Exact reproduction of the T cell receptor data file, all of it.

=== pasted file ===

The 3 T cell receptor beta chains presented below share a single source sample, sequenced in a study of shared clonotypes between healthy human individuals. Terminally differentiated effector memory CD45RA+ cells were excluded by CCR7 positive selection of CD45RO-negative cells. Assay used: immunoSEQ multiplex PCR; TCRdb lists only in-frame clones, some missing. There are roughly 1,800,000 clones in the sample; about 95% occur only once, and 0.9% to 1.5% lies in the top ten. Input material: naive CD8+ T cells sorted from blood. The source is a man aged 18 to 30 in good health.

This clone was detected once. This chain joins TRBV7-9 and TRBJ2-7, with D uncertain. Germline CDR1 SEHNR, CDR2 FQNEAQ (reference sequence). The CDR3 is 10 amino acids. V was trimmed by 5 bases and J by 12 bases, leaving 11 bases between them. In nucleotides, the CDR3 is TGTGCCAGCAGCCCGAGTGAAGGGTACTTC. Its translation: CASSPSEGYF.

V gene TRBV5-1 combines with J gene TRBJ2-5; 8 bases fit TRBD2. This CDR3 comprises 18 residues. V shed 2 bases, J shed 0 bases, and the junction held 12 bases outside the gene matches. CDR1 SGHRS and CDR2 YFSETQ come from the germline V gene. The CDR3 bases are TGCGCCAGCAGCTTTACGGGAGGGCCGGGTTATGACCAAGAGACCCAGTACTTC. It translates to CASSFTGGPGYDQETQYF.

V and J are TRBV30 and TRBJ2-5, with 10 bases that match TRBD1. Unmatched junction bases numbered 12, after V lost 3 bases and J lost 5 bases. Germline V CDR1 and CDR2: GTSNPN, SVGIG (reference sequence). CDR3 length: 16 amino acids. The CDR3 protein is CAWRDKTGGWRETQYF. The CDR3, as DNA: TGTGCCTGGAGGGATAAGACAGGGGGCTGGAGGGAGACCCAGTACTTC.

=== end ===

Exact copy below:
The 3 T cell receptor beta chains presented below share a single source sample, sequenced in a study of shared clonotypes between healthy human individuals. Terminally differentiated effector memory CD45RA+ cells were excluded by CCR7 positive selection of CD45RO-negative cells. Assay used: immunoSEQ multiplex PCR; TCRdb lists only in-frame clones, some missing. There are roughly 1,800,000 clones in the sample; about 95% occur only once, and 0.9% to 1.5% lies in the top ten. Input material: naive CD8+ T cells sorted from blood. The source is a man aged 18 to 30 in good health.

This clone was detected once. This chain joins TRBV7-9 and TRBJ2-7, with D uncertain. Germline CDR1 SEHNR, CDR2 FQNEAQ (reference sequence). The CDR3 is 10 amino acids. V was trimmed by 5 bases and J by 12 bases, leaving 11 bases between them. In nucleotides, the CDR3 is TGTGCCAGCAGCCCGAGTGAAGGGTACTTC. Its translation: CASSPSEGYF.

V gene TRBV5-1 combines with J gene TRBJ2-5; 8 bases fit TRBD2. This CDR3 comprises 18 residues. V shed 2 bases, J shed 0 bases, and the junction held 12 bases outside the gene matches. CDR1 SGHRS and CDR2 YFSETQ come from the germline V gene. The CDR3 bases are TGCGCCAGCAGCTTTACGGGAGGGCCGGGTTATGACCAAGAGACCCAGTACTTC. It translates to CASSFTGGPGYDQETQYF.

V and J are TRBV30 and TRBJ2-5, with 10 bases that match TRBD1. Unmatched junction bases numbered 12, after V lost 3 bases and J lost 5 bases. Germline V CDR1 and CDR2: GTSNPN, SVGIG (reference sequence). CDR3 length: 16 amino acids. The CDR3 protein is CAWRDKTGGWRETQYF. The CDR3, as DNA: TGTGCCTGGAGGGATAAGACAGGGGGCTGGAGGGAGACCCAGTACTTC.